Walt Whitman was a writer of light and vision. He invites us to see: cloud-topped mountains, great lakes and rivers, the oceans and those who sail on the ocean, the many different countries of the earth and the people that dwell in them.
In “Salut au Monde!” he shows us the many different homes of the people of the world: “I see distant lands, as real and near to the inhabitants of them as my land is to me.” Real and near, this is what a person’s home is. Real because it is near and familiar. My home is the reality in which I dwell.
Sometimes I feel discomfort when I stray far from home. Things start to seem unreal. Foreign customs, expressions, points of view: all contribute to create a sense that the earth has slipped from under my feet. This is because what I call “real” is just what is familiar to me: I call things “known” and “true” because I am accustomed to them being this way.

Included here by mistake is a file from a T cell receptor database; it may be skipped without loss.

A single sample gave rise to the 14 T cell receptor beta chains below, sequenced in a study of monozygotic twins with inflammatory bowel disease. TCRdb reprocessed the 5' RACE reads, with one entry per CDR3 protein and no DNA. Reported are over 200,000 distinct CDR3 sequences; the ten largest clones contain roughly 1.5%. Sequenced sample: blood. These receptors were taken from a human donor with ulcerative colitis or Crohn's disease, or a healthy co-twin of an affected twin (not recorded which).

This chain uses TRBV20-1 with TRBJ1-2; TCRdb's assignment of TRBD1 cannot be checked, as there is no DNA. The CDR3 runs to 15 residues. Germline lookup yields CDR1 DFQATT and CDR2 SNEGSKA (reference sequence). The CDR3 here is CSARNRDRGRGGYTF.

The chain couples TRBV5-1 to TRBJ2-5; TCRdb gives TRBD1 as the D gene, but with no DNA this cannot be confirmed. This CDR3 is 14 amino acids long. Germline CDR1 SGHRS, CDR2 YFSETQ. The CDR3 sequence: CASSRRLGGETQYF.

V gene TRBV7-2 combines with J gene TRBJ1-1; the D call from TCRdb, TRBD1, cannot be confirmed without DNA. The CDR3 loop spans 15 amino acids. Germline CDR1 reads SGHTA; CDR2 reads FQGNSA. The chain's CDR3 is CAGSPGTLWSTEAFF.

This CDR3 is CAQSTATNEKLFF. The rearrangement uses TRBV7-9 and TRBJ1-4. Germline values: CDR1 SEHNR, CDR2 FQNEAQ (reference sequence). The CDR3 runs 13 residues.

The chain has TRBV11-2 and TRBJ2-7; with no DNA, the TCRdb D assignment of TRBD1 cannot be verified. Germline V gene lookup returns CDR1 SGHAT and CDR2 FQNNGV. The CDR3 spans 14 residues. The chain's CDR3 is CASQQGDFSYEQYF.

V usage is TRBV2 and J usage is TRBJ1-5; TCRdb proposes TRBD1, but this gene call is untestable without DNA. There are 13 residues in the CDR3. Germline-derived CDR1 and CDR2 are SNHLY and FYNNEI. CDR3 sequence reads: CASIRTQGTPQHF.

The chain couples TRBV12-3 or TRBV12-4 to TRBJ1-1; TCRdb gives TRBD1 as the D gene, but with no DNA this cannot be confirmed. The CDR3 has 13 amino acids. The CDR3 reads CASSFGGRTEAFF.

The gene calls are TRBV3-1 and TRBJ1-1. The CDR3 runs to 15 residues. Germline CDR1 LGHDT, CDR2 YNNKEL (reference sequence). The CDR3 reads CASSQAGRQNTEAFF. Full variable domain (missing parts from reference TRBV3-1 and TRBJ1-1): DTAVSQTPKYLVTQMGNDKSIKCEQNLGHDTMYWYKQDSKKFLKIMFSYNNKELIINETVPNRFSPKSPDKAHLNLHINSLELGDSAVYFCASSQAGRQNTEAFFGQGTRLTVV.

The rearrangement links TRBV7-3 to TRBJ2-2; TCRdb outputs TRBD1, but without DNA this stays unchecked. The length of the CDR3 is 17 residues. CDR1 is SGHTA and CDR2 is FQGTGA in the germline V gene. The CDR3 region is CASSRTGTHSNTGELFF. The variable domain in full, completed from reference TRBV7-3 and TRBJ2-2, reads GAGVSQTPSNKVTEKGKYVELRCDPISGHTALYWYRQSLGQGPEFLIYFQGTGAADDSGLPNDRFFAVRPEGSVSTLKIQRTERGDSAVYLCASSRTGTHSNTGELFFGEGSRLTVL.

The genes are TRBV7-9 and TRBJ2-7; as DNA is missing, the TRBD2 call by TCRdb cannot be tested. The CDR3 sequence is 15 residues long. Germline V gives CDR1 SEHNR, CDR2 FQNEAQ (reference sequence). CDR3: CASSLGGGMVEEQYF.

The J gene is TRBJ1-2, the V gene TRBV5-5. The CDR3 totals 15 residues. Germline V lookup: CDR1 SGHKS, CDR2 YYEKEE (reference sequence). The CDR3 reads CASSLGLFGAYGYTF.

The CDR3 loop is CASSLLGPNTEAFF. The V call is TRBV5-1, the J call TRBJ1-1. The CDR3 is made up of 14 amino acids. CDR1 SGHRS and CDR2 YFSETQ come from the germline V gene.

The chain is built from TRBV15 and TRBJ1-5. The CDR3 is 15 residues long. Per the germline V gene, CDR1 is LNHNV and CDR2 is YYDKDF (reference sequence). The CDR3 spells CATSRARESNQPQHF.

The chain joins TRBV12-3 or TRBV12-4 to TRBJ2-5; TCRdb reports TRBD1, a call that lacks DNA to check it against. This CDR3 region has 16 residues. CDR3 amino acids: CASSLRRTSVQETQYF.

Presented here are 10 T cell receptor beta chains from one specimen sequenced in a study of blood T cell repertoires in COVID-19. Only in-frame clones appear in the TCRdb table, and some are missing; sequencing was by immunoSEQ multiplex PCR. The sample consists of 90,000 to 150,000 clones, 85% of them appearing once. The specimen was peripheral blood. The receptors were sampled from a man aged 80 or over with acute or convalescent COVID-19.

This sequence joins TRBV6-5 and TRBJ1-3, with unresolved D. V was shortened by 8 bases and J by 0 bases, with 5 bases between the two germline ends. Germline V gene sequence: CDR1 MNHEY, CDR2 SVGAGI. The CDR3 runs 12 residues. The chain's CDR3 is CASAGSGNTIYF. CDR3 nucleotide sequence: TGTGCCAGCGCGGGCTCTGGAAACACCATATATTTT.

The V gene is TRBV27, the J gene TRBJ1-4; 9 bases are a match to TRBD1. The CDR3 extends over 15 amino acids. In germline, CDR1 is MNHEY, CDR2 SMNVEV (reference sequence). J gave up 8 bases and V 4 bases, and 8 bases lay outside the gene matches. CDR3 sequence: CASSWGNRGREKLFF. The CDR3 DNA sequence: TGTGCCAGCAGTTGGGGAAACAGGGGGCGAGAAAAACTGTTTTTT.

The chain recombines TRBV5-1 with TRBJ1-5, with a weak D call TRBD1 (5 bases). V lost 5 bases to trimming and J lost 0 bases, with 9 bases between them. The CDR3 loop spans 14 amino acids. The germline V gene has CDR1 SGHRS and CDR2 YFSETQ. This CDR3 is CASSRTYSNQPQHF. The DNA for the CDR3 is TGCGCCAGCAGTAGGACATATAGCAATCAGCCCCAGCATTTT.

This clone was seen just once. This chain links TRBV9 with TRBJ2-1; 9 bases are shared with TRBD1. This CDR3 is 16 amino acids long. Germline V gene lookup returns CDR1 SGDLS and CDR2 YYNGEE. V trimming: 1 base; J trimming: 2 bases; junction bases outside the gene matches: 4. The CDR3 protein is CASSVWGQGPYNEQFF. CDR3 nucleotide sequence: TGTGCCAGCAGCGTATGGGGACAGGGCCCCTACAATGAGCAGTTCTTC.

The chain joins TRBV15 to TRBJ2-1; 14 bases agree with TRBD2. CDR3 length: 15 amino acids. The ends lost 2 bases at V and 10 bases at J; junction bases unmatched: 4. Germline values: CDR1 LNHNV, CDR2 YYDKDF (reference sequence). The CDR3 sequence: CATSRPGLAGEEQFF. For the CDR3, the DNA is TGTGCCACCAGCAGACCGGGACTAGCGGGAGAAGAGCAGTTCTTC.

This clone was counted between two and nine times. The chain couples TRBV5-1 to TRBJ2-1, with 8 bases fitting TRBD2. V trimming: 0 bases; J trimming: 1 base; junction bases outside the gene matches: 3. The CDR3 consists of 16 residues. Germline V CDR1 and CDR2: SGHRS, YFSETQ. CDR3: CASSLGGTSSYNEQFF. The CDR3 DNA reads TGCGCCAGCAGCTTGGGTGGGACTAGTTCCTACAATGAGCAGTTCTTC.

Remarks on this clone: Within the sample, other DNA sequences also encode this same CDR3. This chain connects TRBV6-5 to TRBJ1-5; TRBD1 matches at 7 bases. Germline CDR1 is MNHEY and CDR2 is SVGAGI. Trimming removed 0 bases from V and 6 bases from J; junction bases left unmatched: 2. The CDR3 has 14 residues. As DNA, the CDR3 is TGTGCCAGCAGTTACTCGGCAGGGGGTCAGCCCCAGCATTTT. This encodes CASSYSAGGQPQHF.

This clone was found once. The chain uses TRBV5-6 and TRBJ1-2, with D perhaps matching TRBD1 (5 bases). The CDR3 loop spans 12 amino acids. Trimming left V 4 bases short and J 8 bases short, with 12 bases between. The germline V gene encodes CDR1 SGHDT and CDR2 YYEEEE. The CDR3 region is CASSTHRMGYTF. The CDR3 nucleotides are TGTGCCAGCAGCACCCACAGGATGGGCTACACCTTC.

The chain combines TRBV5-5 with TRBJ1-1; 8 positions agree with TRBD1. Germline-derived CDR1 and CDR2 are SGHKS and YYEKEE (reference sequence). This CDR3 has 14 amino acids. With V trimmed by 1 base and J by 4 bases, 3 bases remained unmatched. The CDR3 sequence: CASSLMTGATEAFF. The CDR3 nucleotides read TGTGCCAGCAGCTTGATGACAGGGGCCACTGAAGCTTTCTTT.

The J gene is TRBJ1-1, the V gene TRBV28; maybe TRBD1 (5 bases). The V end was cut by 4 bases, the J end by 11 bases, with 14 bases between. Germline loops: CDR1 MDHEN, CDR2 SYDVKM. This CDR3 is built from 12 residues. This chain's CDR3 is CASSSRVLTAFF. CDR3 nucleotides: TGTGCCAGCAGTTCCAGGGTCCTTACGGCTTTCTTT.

But Whitman, as he soars and glides around the world, looking in on the various forms of human life, becomes “at random a part of” these homes. Whitman, poet, is able to make his home anywhere, just for a time. And it is because he is a poet that he can make his home anywhere. The magic that allows him to fit into these homes, to live anywhere however alien the life might be to him, is the magic of respect and love, his respect and love for all human life. He is at home wherever he can find “equals and lovers”, and he can find these in any part of the world. The humanity of the earth is one. As a poet he knows that you don’t simply have a home: you make one. A poet, a maker, is able to do this wherever he or she goes. And conversely: when a poet meets another soul, the poet is able to make a home for this other person, to express the love and understanding that men and women all over the world have in common, so that, looking into the eyes of the poet, you are reminded again, whoever and wherever you are, that you belong in friendship together on the earth.